5 Skills Hiring Managers Look for in Technical Recruiter Candidates

5 Skills Hiring Managers Look for in Technical Recruiter Candidates

How do managers of technical recruiting teams define a high potential hire? What are some core competencies talent acquisition leaders looking for in their candidates? Technical recruiting is a uniquely challenging task. Recruiters require a special set of skills, and no one recognizes these skills better than the hiring managers.

In this blog, DK Burnaby, Senior Talent Acquisition Leader on the Amazon Alexa team and President of Seattle Talent Acquisition Collaborative, shares his insights on the most important disciplines and skills he looks for when hiring for his team.

1. Perseverance

A question DK often asks is “Tell me about a difficult body of recruiting work where you had to build a long-term plan and strategy to deliver.” As a technical recruiter, it’s common to see no immediate win in many positions you recruit for. Successful placements are, oftentimes, a result of perseverance. What DK looks for is an ability to scope out the effort it will take to deliver on a longer-term goal and an understanding of the losses that it will take to get to the wins, and success in persevering through it.

Recruiters are expected to dig deep to find the strongest candidate who would fit the position. They need to develop long-term recruiting strategies for positions requiring specialized skills, experience or talents. According to DK, recruiting in-demand top-tier talent means that you’ll have to take a lot of losses – seemingly amazing candidates that don’t pass the bar, or perfect fits who have multiple compelling offers – along the way to each win. Most recruiters derive satisfaction from a steady flow of hires. But, when you’re working on some of the toughest roles in a highly competitive market, that stream can become a trickle. It takes discipline and perseverance to play the long game and get the biggest wins.

2. Curiosity

Considering the impact a technical recruiter’s work would have on the company, DK looks for candidates who show evidence of curiosity about technology and business. One of the winning traits of a strong candidate is his or her dedication to learning technologies, which will continue to advance in the fast-changing tech industry.

Strong candidates do not just do keyword matching when recruiting. They would take the initiative to investigate and dive deep into those particular skills they are recruiting for. Strong candidates would also show that they understand why these skills are used and how they fit into the product.

When interviewing candidates, DK would ask recruiters about the technical profile they are most familiar with. He would then ask them to explain the tech stack and a subset of the technologies they mentioned. For example, if they say they are very well versed in front-end web app development, DK would ask them to explain what HTML, CSS, and JavaScript are and how they are used differently in the front-end.

DK found that many recruiters can get as far as talking about the general positioning of technologies in the stack, but many don’t go any deeper or can’t articulate what something like CSS is or is used for. Hiring managers, like DK, are not looking for a technician’s explanation, but a layman’s understanding of the technology is important.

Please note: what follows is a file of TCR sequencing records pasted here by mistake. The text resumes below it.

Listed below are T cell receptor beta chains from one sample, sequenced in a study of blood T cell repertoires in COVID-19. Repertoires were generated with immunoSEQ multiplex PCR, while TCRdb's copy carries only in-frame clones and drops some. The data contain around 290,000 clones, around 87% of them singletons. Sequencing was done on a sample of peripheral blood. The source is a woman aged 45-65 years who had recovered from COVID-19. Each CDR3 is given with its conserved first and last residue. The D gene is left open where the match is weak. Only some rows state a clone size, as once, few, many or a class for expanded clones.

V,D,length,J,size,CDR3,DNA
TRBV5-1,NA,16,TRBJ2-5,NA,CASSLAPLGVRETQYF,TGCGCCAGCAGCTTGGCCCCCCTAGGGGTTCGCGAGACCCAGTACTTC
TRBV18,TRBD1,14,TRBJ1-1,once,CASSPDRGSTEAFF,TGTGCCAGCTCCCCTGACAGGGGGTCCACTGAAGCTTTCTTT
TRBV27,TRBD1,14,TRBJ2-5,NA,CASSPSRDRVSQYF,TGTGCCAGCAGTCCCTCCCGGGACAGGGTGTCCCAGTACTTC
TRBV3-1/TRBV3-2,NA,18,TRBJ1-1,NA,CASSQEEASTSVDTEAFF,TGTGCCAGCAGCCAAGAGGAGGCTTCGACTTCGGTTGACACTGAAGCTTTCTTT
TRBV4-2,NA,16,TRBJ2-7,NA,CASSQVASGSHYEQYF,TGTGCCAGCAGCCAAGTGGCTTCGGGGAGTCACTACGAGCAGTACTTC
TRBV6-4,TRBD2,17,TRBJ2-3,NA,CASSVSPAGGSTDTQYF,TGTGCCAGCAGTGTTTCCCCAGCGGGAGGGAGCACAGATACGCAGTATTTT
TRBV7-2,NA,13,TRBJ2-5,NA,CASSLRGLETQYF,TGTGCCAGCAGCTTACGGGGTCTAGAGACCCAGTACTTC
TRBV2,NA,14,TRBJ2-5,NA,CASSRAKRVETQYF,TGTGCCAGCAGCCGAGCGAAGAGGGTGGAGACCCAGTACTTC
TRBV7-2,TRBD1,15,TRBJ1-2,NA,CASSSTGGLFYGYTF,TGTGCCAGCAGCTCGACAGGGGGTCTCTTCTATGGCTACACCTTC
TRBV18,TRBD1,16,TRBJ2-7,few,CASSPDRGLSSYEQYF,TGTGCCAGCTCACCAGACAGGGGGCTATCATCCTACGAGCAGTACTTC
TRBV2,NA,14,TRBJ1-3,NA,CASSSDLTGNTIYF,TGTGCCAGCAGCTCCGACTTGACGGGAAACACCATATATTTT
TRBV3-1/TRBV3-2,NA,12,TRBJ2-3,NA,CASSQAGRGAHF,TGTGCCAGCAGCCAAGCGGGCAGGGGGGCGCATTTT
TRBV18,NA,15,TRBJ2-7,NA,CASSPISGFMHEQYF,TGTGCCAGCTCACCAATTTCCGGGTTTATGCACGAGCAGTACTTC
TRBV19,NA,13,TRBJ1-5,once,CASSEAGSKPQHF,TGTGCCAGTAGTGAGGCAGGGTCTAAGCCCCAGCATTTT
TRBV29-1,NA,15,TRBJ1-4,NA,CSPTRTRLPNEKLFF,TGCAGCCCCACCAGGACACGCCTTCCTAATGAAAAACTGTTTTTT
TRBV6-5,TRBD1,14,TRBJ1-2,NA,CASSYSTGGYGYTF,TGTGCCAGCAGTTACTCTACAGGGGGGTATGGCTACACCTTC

Modern recruiters need to stay up-to-date and be familiar with the technical skills needed by the engineering teams they partner with.

3. Knowing the Business

DK doesn’t only test candidates’ habits and attitude, he also assesses how much candidates make an effort to know the business they support and beyond. Someone who gets down into details – understanding the mechanics behind how the business operates, the dependencies in the process, or the development methodologies – is demonstrating signs of success.

4. Metric-Driven

Since BI (business intelligence) is being incorporated into many recruiting platforms nowadays, technical recruiters are becoming more data-driven than ever before. Candidates who are metric-driven have a better chance of being productive. The advantage is that they understand their numbers and can build sourcing plans and strategies based on their metrics.

Metric-driven recruiters know how to measure their own work and adjust their priorities to be more effective. They understand the implications of the conversion ratios through their pipeline and use them to triage problems and inefficiencies in the pipeline, such as lack of interviewer calibration.

5. Ability to Influence

Another important soft skill DK considers when hiring tech recruiters is their ability to influence the engineering team without assigned authority. A good way to gain influence is for the technical recruiter to constantly consult their engineering partners, work together collaboratively, and help them improve the hiring process and practices.


In a rapidly changing world of talent acquisition, the skills and requirements it demands from a modern tech recruiter have fundamentally shifted. Technical recruiters and sourcers must not only equip themselves with the knowledge in technology to stand out but also display perseverance and drive. In the process, it is also vital to maintain curiosity and constantly learn, so they can achieve success by helping their engineering partners succeed.


Don’t forget to sign up for our newsletter and follow us on Twitter @g33kology to get more articles like this to help you master geek language.

Leave a Comment

Your email address will not be published.